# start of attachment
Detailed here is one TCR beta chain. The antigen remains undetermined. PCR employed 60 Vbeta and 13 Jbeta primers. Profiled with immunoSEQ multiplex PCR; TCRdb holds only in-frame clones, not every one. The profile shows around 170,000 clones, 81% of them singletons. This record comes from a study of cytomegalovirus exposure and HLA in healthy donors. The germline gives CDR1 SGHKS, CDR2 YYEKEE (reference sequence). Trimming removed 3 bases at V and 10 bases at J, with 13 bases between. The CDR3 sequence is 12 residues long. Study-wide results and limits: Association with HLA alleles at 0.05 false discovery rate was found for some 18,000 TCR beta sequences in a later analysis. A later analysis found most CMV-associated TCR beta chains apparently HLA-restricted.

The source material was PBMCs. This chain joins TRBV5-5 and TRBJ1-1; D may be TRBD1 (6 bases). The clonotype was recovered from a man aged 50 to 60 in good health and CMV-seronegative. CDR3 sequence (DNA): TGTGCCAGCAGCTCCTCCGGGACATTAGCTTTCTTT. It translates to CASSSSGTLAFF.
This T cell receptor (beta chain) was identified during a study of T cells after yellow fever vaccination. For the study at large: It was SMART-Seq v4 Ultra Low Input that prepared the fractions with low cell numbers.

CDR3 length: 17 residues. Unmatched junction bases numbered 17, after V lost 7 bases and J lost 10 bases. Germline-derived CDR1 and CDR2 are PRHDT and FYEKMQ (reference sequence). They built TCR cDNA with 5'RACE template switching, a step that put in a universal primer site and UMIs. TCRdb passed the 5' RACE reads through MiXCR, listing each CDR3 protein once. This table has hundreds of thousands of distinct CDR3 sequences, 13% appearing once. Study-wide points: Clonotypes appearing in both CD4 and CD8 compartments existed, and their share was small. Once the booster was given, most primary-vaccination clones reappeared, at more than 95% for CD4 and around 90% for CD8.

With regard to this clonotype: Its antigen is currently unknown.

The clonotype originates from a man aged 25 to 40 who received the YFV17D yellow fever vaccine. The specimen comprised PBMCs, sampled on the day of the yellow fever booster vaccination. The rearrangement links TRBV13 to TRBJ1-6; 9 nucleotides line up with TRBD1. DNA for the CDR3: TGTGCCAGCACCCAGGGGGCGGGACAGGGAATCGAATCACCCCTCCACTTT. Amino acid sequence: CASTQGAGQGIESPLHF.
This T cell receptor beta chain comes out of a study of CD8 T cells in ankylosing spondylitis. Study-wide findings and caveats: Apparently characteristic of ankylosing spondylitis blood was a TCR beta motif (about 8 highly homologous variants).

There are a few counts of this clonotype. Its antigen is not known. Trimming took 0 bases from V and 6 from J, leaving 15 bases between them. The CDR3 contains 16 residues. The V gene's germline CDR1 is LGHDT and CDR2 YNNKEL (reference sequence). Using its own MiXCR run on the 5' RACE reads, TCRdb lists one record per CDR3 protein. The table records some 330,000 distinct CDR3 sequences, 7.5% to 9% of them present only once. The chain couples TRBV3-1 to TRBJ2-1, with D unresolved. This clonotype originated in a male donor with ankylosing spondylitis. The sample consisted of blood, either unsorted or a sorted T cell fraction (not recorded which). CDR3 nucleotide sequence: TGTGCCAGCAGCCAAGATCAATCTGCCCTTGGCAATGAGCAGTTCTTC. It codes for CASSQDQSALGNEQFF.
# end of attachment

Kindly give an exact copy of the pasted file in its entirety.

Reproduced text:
Detailed here is one TCR beta chain. The antigen remains undetermined. PCR employed 60 Vbeta and 13 Jbeta primers. Profiled with immunoSEQ multiplex PCR; TCRdb holds only in-frame clones, not every one. The profile shows around 170,000 clones, 81% of them singletons. This record comes from a study of cytomegalovirus exposure and HLA in healthy donors. The germline gives CDR1 SGHKS, CDR2 YYEKEE (reference sequence). Trimming removed 3 bases at V and 10 bases at J, with 13 bases between. The CDR3 sequence is 12 residues long. Study-wide results and limits: Association with HLA alleles at 0.05 false discovery rate was found for some 18,000 TCR beta sequences in a later analysis. A later analysis found most CMV-associated TCR beta chains apparently HLA-restricted.

The source material was PBMCs. This chain joins TRBV5-5 and TRBJ1-1; D may be TRBD1 (6 bases). The clonotype was recovered from a man aged 50 to 60 in good health and CMV-seronegative. CDR3 sequence (DNA): TGTGCCAGCAGCTCCTCCGGGACATTAGCTTTCTTT. It translates to CASSSSGTLAFF.
This T cell receptor (beta chain) was identified during a study of T cells after yellow fever vaccination. For the study at large: It was SMART-Seq v4 Ultra Low Input that prepared the fractions with low cell numbers.

CDR3 length: 17 residues. Unmatched junction bases numbered 17, after V lost 7 bases and J lost 10 bases. Germline-derived CDR1 and CDR2 are PRHDT and FYEKMQ (reference sequence). They built TCR cDNA with 5'RACE template switching, a step that put in a universal primer site and UMIs. TCRdb passed the 5' RACE reads through MiXCR, listing each CDR3 protein once. This table has hundreds of thousands of distinct CDR3 sequences, 13% appearing once. Study-wide points: Clonotypes appearing in both CD4 and CD8 compartments existed, and their share was small. Once the booster was given, most primary-vaccination clones reappeared, at more than 95% for CD4 and around 90% for CD8.

With regard to this clonotype: Its antigen is currently unknown.

The clonotype originates from a man aged 25 to 40 who received the YFV17D yellow fever vaccine. The specimen comprised PBMCs, sampled on the day of the yellow fever booster vaccination. The rearrangement links TRBV13 to TRBJ1-6; 9 nucleotides line up with TRBD1. DNA for the CDR3: TGTGCCAGCACCCAGGGGGCGGGACAGGGAATCGAATCACCCCTCCACTTT. Amino acid sequence: CASTQGAGQGIESPLHF.
This T cell receptor beta chain comes out of a study of CD8 T cells in ankylosing spondylitis. Study-wide findings and caveats: Apparently characteristic of ankylosing spondylitis blood was a TCR beta motif (about 8 highly homologous variants).

There are a few counts of this clonotype. Its antigen is not known. Trimming took 0 bases from V and 6 from J, leaving 15 bases between them. The CDR3 contains 16 residues. The V gene's germline CDR1 is LGHDT and CDR2 YNNKEL (reference sequence). Using its own MiXCR run on the 5' RACE reads, TCRdb lists one record per CDR3 protein. The table records some 330,000 distinct CDR3 sequences, 7.5% to 9% of them present only once. The chain couples TRBV3-1 to TRBJ2-1, with D unresolved. This clonotype originated in a male donor with ankylosing spondylitis. The sample consisted of blood, either unsorted or a sorted T cell fraction (not recorded which). CDR3 nucleotide sequence: TGTGCCAGCAGCCAAGATCAATCTGCCCTTGGCAATGAGCAGTTCTTC. It codes for CASSQDQSALGNEQFF.